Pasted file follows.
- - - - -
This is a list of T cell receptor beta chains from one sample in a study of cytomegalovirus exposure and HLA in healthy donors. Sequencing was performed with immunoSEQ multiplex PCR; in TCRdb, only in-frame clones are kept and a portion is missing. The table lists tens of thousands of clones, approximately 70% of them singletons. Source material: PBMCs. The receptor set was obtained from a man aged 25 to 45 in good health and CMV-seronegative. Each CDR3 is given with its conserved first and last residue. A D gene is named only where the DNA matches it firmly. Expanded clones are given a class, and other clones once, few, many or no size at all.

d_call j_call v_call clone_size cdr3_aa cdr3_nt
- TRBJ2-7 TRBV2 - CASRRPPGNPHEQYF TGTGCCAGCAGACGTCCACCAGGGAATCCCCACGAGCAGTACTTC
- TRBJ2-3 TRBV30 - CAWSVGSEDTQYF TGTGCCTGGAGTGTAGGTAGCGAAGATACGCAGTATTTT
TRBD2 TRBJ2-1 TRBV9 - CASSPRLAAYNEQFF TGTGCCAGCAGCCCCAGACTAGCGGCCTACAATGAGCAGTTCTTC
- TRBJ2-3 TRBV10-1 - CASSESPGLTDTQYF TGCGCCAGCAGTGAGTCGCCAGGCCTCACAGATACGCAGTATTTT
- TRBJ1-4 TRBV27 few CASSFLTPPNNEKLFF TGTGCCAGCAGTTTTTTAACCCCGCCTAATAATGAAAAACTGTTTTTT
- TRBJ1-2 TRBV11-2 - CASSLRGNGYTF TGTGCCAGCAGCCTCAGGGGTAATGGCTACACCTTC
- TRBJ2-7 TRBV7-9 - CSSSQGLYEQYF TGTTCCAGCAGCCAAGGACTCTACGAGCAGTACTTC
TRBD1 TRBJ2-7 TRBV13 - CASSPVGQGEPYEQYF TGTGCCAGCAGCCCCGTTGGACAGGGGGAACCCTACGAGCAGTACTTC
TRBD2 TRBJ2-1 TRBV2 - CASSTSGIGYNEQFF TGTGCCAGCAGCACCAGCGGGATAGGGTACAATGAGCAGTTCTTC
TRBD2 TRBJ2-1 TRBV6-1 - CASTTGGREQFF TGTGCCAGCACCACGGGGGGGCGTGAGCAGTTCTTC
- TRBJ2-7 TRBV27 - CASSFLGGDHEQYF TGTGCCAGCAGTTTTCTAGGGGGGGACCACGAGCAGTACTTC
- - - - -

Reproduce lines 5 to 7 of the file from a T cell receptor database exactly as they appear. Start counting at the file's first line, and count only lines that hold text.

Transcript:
TRBD2 TRBJ2-1 TRBV9 - CASSPRLAAYNEQFF TGTGCCAGCAGCCCCAGACTAGCGGCCTACAATGAGCAGTTCTTC
- TRBJ2-3 TRBV10-1 - CASSESPGLTDTQYF TGCGCCAGCAGTGAGTCGCCAGGCCTCACAGATACGCAGTATTTT
- TRBJ1-4 TRBV27 few CASSFLTPPNNEKLFF TGTGCCAGCAGTTTTTTAACCCCGCCTAATAATGAAAAACTGTTTTTT